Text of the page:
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Dermatologists have a complicated love affair with sunscreen. We love the fact that it protects ourselves and our patients from sunlight and advocate strongly (and sometimes with bias) for its use, yet we often forgive its shortcomings. Recently, however, two events have forced many dermatologists to rethink their sunscreen usage.

First, new regulations in Hawaii, Key West, and potentially other areas banning the use of oxybenzone and octinoxate as of January 1, 2021 have sent shockwaves through the industry. These laws avoided an outright ban on titanium dioxide, but the website Hawaii.com does discourage “sunscreens with high levels of titanium dioxide” as well as those containing petrolatum or mineral oil. They even go so far as to provide a list of acceptable sunscreens, few of which have ever been considered good sunscreens by dermatologists. To say that the sunscreens listed on Hawaii.com are high-quality would be a severe overstatement.

The second blow to sunscreen-as-normal was the recent JAMA article1 that showed absorption of sunscreen in study participants with “normal” amounts of usage. Participants were studied under strict conditions, which, although clearly in line with what dermatologists preach, are also out of step with the realities of everyday use for nearly every patient.

This brings up the question as to whether dermatologists and their governing bodies should once again go to the mat for the sunscreen industry. I have already seen countless national mentions of the importance of essentially disregarding this study that was done by the FDA under exactly the guidelines that we, as dermatologists, tell our patients to use sunscreen. To me, this challenges the limits of what we should be doing. The study raises legitimate questions, on top of the continued concern about sunscreens’ effect on coral bleaching.2

Our primary job is to protect our patients. This study shows that diligent patients may actually achieve meaningful levels of certain ingredients (avobenzone, oxybenzone, octocrylene, and ecamsule) in the blood. The ramifications of this are not known in adults, children, or pregnant women. This alone should make us rethink our blind allegiance to manufacturers who have not done the requisite studies to determine the effects of their products on the end-user.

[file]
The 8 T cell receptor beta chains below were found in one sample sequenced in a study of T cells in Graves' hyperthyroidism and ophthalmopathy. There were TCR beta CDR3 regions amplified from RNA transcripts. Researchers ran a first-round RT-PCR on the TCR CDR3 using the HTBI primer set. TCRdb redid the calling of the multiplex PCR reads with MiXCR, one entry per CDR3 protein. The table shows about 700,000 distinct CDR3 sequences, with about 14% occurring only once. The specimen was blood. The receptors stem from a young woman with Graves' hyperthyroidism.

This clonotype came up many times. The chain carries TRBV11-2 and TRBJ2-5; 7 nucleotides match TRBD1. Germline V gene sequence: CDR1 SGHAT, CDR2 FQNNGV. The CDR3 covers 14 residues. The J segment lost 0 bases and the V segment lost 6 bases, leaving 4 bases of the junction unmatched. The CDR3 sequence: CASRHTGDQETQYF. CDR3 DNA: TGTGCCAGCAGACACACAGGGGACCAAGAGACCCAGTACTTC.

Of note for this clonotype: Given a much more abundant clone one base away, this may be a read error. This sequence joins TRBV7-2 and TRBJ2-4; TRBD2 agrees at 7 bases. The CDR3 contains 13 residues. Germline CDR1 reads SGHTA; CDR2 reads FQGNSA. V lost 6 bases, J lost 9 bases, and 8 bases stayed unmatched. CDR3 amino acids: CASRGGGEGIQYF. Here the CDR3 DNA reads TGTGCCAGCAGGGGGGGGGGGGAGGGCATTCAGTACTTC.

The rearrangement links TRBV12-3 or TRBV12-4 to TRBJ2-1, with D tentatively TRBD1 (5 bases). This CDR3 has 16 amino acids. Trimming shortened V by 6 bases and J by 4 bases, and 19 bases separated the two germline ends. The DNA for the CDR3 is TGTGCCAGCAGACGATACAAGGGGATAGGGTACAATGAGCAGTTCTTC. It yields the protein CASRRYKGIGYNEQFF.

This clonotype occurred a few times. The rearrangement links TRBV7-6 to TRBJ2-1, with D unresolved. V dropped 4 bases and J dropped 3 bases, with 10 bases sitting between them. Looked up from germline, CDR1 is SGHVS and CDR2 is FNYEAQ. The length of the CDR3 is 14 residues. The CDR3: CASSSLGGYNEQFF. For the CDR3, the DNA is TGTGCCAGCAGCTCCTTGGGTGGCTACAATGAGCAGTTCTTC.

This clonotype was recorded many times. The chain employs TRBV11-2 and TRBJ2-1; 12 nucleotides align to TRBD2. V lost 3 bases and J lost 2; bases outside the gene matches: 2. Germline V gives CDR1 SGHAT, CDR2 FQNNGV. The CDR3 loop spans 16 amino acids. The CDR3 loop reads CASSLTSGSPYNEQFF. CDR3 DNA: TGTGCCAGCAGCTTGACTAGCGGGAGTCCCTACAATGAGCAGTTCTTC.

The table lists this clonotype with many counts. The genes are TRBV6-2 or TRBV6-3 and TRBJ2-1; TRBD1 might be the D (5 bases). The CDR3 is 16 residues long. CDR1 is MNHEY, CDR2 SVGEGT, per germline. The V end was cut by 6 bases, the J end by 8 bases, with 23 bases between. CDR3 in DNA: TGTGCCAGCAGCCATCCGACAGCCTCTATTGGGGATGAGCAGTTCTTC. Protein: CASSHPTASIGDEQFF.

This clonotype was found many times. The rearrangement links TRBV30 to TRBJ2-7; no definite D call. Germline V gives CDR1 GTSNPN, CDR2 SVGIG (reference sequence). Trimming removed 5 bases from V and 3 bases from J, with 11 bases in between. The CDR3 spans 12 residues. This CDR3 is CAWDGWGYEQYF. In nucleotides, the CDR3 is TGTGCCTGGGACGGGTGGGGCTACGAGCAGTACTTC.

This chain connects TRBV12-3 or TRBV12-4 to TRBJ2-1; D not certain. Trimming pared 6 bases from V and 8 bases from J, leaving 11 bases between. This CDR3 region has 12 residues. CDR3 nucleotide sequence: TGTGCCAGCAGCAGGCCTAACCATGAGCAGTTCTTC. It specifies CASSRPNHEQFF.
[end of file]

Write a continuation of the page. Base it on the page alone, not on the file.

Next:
What is needed—sooner rather than later—is a study that corroborates or disproves the data in this study and investigation into newer forms of sunscreen. Sadly, the FDA has clearly not done the public any favors with its lack of approval of newer forms of sunscreen. This may be due to the lack of testing and rigor that was evidenced in the JAMA study, but if there are now concerns on the table, every effort should be made to analyze older, as well as potentially newer, sunscreens for harmful properties.

My approach to sunscreen has changed significantly over the past year, as well. Due to the recent data, I am no longer recommending chemical sunscreens for pregnant women or children. Additionally, I am focusing on reef-safe sunscreens for any of my patients who go in the ocean. Clearly, this is a small percentage of all sunscreen use, but one that must be acknowledged. I do tell my patients that reef-safe doesn’t necessarily mean unsafe for any other activity. But I worry that this, in combination with the new study showing blood levels, will be the death-knell for our best chemical sunscreens.

Additionally, I am now doing more to relate the need for sun-protective clothing and hats, as well as sun avoidance, of course. These are words that usually fall on deaf ears, but still are important to relate. It may be that in a few years, our only options are physical sunscreens that have less coverage and less cosmetic elegance, but I would rather take my chances with that than endorsing something that already has the writing on the wall for troubles to come.

1. Matta MK, Zusterzeel R, Pilli NR, et al. Effect of Sunscreen Application Under Maximal Use Conditions on Plasma Concentration of Sunscreen Active Ingredients: A Randomized Clinical Trial. JAMA. Published online May 06, 2019321(21):2082–2091. doi:10.1001/jama.2019.5586

2. Downs, CA et al. Toxicopathological effects of the sunscreen UV filter, oxybenzone (benzophenone-3), on coral planulae and cultured primary cells and its environmental contamination in Hawaii and the US Virgin Islands. Archives of Environmental Contamination and Toxicology

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